The hermit shows his face, puts his name on a CD for the first time in close to a decade, and unveils a grand total of three new songs. I guess he was busy doing . . . well, whatever it is he's been doing for the last eight years. Still, any new Michael Hurley songs are welcome. Small, weird, whimsical pleasures, after all, are always welcome.
In case you don't know, Hurley has been an eccentric presence in hippie folk music since the late Sixties, having attained cult status among acid-folk aficionados for his quirky solo albums and his collaborative work with oddball songwriter Peter Stampfel. With Stampfel, Hurley concocted the legendary 1976 album Have Moicy!, a slice of cosmic backwoods lunacy that showcased the songwriter's sardonic wit. Although he has wanderlust tendencies that link him to American folk icons from Woody Guthrie to Merle Haggard, Hurley is neither a mouthpiece for community consciousness nor a champion of escapist macho fantasies. Instead, he writes whimsical songs about regular folks who eat, drink, tell jokes, and get the blues. And though Hurley is a loner, he is neither mysterious nor hard-bitten. Even his songs about dying are cheerful.
Since most of Hurley's previous albums are out of print, Wolf Ways provides a decent introduction to his understated, often poignant observations. Of the three new songs, one is a standout: "Letter in Neon" displays Hurley's ability to thread complicated emotions through a simple metaphor. There are also re-recordings of past Hurley highlights (including "Hog of the Forsaken," included originally on 1977's Long Journey), and a few taken from the 1987 album Watertower, wherein his laid-back expoundings started sounding lazy. Still, he's in good voice here, and everyone should hear Hurley's high-pitched werewolf howl, his sawing fiddle, and his ability to make anything -- even the rains celebrated on "The Portland Water" -- sound off the wall.
Charlie Puth - We Don't Talk Tour 2016
TicketsTue., Oct. 4, 7:30pm
Peter Frampton Raw: An Acoustic Tour
TicketsWed., Oct. 5, 7:30pm
Henry Rollins: Spoken Word
TicketsThu., Oct. 6, 8:00pm
Anderson, Rabin & Wakeman
TicketsThu., Oct. 6, 8:00pm
Sum 41's Don't Call It A Sum Back Tour
TicketsFri., Oct. 7, 6:30pm
By Stephen Tignor
The Edge of Night
Add Mike Henderson's name to that long and ever-growing list of Nashville artists who've written countless hits for others but couldn't buy a bottle of good Scotch with the royalties generated by his or her own recordings. His 1994 debut, Country Music Made Me Do It (RCA), was among the three or four greatest country albums of that year, a terrific fusion of rockabilly, blues, and hellcat honky-tonk. The album was a wonderful showcase for Henderson's mountainous Midwestern baritone, his tastefully dazzling guitar skills, and his ability to find new cracks along the hardwood floors of honky-tonk songwriting history. Nevertheless, the album belly-flopped into a pool of critical praise but marketplace indifference. RCA, naturally, dropped him faster than you can say "cutout."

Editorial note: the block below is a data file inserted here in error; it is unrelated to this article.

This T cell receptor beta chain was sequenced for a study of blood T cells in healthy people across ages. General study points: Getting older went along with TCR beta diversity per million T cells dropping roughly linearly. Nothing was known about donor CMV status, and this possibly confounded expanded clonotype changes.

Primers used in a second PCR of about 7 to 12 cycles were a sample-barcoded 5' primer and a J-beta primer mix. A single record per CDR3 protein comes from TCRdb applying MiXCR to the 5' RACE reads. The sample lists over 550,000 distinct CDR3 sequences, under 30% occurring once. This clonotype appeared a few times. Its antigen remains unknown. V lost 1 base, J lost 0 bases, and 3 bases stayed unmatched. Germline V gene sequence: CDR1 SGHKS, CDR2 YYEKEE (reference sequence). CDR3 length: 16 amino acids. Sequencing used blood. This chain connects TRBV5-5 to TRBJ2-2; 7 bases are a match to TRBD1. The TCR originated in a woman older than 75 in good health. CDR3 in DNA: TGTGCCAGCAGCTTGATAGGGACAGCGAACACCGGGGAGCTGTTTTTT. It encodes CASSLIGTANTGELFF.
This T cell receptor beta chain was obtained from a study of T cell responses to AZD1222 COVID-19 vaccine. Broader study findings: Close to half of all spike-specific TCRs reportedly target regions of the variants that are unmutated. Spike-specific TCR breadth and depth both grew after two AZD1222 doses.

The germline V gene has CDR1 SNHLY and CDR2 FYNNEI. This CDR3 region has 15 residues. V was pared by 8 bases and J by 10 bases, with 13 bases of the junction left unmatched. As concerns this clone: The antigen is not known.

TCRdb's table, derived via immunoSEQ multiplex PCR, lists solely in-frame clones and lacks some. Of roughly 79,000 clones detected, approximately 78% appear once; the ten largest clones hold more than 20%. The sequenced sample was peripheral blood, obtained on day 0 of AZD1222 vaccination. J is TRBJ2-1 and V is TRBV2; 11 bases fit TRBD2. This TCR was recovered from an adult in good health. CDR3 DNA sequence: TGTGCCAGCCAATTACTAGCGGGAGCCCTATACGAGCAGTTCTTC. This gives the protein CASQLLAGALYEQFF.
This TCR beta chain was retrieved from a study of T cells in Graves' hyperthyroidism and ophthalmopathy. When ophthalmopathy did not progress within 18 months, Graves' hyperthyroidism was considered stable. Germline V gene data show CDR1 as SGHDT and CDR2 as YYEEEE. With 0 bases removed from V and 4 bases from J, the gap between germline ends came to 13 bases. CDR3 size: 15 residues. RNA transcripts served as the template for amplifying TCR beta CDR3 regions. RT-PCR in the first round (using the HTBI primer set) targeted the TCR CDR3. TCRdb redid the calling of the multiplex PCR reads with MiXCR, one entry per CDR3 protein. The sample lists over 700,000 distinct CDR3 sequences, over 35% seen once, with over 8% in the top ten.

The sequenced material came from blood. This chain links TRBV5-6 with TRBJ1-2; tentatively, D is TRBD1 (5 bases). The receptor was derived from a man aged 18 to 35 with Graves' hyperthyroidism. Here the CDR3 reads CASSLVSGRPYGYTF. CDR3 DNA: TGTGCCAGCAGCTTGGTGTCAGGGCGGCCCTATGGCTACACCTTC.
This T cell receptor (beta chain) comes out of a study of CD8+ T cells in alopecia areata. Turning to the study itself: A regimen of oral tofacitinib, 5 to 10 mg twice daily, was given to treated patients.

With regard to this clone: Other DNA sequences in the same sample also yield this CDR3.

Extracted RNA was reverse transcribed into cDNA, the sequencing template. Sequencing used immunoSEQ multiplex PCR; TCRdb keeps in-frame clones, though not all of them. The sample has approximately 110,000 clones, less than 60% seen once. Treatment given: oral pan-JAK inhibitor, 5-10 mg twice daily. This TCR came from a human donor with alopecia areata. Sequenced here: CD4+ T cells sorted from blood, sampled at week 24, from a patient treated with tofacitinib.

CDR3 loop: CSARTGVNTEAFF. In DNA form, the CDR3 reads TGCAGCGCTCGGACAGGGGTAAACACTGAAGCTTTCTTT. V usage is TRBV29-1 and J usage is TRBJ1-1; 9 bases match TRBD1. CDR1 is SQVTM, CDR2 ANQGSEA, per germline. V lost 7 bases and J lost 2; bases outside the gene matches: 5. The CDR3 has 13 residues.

Henderson's maiden effort for the independent Nashville label Dead Reckoning not only betters his brilliant debut, it establishes him among country's echelon of determined and adventurous voices, from Joe Ely and Guy Clark to Dave Alvin and Jim Lauderdale. Although on Country Music he stuck close to the traditions of Hank, Lefty, and Ernest, The Edge of Night finds Henderson flaunting the virtuosity of his eclectic country approach: After opening with the romp-and-stomp rockabilly anthem "I Wouldn't Lay My Guitar Down," he draws from the deep well of Stax/Volt soul for "Wherever You Are," then turns in an acoustic-slide version of Blind Willie McTell's prewar classic "Nobody's Fault but Mine" that could be the best piece of Delta-drenched gospel blues you'll ever hear from a white guy.
Although he pulls from the blues and gospel as effortlessly as country pioneer Jimmie Rodgers did 70 years before him, Henderson is neither a furrowed-brow purist nor a dust-cloaked archivist. Rather, he acts as a conduit for the various strains of indigenous Southern music too often ignored in Nashville, whether it's a hard-swinging tribute to Waylon Jennings ("Honky Tonk Vacation") or a searing dose of gospel sanctity ("This May Be the Last Time," the Pops Staples standard). Traditions are being upheld by countless artists currently dabbling in rural American music; Henderson, however, is among the few to actually add his own distinct mark to those traditions.
By John Floyd
You have to admire a band willing to wed the campy staccato synth of early Devo to the nasty thrash guitar of vintage Buzzcocks. Then again, admiring this spunky Los Angeles quartet is a lot easier than listening to its entire major-label debut. Star Maps is A well, how to put it? A a conflicted record blessed with moments of joyfully goofy rock, yet burdened with excruciating noise-pop experiments.
This is music that, for better or worse, merits the worship only of college students. Rob Zabrecky sings as badly as Jonathan Richman and shares that perennial schoolboy's cheeky touch, although Zabrecky's lyrical range is limited to lousy work and meager romantic options. Celso Chavez yanks plenty of sonic intrigue out of his guitar, contributing squeals and buzzes that deftly intersect Robert O'Sullivan's piping keyboards on songs such as "Emergencies About to End" and the title track. And Byran Reynolds's drumming is pleasingly brawny throughout.
But Possum Dixon's nerd-pop shtick wears thin by track twelve, at which point the stronger cuts come off as clever recombinations, while the weaker ones sound like souped-up theme songs from Fifties TV. The final verdict on this Possum? Leave it to Beaver.
BY Steven Almond
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